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Crews Temporarily ‘Restore’ Sinking Harvard Sailing Center

It's Sinking
The Harvard Sailing Center sinks into the Charles River on Friday.

Diving crews worked over the weekend to temporarily “restore” the Harvard Sailing Center, which began sinking into the Charles River last week in the wake of a strong nor’easter.

The sailing center, located in the heart of Boston between the Longfellow and Massachusetts Ave. bridges, houses the College's varsity sailing team boats. At the lowest point of its sink across the past few days, the building dipped roughly six feet into the water.

Athletics Director Robert L. Scalise wrote in a press release Thursday that the sailing center began sinking into the river due to a flotation device failure. In days since, though, University officials have said they are uncertain about the official cause.

Workers from Semper Diving and Marine, a commercial dive company specializing in marine construction and inspection, started trying to pump and raise the facility as early as Friday, according to the Boston Globe.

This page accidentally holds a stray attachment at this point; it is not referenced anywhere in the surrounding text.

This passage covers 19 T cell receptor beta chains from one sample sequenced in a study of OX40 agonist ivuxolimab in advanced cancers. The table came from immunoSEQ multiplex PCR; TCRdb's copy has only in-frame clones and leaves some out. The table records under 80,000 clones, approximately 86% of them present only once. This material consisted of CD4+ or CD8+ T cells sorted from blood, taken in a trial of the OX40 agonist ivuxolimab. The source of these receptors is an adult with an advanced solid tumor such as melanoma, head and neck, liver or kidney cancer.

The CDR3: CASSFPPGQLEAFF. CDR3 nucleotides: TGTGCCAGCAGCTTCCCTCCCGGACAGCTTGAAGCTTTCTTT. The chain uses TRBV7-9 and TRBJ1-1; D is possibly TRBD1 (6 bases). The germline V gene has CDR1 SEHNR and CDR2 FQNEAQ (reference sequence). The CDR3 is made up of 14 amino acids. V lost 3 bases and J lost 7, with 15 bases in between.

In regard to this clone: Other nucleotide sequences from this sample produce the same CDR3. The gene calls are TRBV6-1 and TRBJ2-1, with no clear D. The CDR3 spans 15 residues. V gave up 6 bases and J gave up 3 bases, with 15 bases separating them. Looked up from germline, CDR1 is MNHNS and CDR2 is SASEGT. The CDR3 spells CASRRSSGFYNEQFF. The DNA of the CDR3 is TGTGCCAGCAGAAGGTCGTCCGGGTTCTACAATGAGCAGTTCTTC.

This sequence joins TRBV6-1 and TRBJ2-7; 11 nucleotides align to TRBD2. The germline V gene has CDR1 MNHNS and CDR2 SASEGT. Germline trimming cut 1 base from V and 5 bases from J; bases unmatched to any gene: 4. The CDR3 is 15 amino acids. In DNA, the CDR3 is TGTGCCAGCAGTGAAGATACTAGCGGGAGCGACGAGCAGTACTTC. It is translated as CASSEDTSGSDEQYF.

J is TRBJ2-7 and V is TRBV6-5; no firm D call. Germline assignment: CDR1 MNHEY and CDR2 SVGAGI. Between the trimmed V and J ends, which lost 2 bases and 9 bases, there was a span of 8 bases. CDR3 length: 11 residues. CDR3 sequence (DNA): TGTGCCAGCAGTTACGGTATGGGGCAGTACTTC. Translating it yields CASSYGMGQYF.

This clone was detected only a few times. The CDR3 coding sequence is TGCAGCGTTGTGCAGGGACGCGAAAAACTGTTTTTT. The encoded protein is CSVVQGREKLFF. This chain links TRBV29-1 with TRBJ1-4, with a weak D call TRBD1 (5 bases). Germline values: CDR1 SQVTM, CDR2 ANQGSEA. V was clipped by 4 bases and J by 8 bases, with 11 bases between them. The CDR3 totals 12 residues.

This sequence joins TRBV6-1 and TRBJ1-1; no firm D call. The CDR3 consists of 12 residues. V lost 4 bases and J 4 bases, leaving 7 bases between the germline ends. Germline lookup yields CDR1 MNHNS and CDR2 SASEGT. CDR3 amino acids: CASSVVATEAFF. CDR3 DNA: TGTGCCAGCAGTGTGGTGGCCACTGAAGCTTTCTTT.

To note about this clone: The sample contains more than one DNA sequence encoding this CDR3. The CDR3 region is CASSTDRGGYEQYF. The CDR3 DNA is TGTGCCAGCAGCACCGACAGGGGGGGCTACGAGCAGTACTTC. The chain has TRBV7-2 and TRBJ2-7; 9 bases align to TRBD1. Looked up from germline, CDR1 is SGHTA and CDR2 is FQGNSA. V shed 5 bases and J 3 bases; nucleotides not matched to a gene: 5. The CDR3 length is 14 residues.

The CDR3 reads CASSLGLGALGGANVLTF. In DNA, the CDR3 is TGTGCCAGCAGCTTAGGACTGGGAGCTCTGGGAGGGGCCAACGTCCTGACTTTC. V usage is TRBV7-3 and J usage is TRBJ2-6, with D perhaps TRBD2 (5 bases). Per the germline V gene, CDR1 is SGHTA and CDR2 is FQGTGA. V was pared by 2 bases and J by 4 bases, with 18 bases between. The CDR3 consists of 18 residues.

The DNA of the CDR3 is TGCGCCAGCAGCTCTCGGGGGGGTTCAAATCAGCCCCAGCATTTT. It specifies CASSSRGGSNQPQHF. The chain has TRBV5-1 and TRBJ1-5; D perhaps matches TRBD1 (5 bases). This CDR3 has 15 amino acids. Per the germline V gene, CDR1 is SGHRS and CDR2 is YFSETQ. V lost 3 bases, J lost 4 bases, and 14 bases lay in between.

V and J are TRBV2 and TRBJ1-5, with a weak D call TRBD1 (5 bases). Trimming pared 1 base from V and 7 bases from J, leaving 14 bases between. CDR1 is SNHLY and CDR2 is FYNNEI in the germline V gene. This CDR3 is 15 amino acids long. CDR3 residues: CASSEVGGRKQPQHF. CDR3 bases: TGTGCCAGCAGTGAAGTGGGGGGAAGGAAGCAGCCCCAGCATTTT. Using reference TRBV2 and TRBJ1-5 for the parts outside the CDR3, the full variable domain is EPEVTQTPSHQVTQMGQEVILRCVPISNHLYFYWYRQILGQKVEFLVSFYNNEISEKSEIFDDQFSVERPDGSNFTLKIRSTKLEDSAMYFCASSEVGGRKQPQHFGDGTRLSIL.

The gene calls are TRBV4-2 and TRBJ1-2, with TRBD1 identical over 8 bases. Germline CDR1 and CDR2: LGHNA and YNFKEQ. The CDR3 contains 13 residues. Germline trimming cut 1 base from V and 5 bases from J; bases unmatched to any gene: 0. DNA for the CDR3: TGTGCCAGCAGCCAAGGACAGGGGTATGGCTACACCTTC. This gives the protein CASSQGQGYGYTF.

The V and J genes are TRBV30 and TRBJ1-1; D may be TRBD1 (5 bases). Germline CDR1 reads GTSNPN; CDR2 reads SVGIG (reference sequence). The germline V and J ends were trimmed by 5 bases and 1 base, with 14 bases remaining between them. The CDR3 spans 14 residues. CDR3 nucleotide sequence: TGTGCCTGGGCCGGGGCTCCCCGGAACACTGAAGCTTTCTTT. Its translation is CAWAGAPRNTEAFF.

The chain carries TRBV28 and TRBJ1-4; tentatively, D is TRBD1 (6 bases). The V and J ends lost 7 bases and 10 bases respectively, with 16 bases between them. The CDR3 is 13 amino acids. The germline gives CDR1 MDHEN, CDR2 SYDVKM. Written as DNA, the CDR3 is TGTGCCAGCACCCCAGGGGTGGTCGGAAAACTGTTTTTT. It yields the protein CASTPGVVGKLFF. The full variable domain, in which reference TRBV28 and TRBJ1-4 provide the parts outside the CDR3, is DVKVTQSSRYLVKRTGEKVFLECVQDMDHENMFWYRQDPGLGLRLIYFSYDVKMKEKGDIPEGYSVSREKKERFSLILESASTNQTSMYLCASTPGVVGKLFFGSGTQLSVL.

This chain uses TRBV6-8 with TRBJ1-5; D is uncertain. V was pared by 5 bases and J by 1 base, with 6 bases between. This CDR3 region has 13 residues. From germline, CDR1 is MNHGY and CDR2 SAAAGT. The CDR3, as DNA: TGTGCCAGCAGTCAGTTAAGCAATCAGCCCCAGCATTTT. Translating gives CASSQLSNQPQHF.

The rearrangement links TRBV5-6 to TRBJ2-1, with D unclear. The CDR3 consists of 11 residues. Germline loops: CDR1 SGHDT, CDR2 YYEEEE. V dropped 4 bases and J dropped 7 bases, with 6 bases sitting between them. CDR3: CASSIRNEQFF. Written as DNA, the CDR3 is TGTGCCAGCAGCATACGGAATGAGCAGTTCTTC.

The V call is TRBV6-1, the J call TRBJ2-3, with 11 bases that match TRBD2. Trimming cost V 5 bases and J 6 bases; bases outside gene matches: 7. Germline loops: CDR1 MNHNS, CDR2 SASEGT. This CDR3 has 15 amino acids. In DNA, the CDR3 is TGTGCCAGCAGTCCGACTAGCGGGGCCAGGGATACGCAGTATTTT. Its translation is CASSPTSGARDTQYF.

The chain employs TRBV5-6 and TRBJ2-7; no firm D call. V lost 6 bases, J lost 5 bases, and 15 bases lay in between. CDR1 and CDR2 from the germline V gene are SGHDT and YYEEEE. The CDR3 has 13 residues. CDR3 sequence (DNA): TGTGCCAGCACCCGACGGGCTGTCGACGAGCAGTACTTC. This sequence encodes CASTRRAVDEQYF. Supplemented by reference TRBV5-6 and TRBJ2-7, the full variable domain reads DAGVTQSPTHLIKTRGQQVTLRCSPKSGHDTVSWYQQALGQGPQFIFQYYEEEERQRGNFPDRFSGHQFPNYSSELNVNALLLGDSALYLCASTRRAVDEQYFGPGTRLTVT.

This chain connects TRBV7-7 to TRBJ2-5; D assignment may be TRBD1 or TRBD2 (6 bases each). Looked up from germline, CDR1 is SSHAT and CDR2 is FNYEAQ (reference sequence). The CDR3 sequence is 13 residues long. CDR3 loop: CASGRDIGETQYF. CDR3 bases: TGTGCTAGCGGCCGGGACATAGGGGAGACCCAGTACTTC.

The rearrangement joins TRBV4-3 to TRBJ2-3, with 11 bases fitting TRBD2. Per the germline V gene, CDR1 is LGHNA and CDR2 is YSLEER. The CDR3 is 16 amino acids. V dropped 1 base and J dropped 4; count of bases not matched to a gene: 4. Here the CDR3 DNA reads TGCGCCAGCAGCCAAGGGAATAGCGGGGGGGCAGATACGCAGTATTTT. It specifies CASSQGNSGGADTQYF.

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These attempts were ultimately successful, according to University representative Aaron M. Goldman.

"Crews from Semper Diving and Marine were hard at work throughout the weekend and were successful in temporarily restoring the condition of the Sailing Center, to stem any further damage to the structure,” Goldman wrote in an emailed statement Monday.

Workers from Clean Harbors—which offers environmental, energy, and industrial services including waste disposal—were also on site to help repair the building over the weekend.

Clean Harbors Vice President David Proud confirmed that the company “was called in” by Harvard.

“We set [a] containment boom around the structure to contain any floating material,” he wrote in an email Monday.

Sailing captain Jessica R. Williams wrote in an email that, when the team drove out of Boston on Sunday for its spring break training session in Maryland, the boathouse was “floating above water.”

Goldman wrote the next step is to ensure the repairs are permanent.

“In the coming days, crews will work to make these repairs permanent and we will share further updates as they become available,” he wrote.

Scalise and Assistant Director of Athletics Daniel J. O’Brien did not respond to requests for comment.

—Staff writer Truelian Lee can be reached at truelian.lee@thecrimson.com. Follow her on Twitter @truelian_lee.

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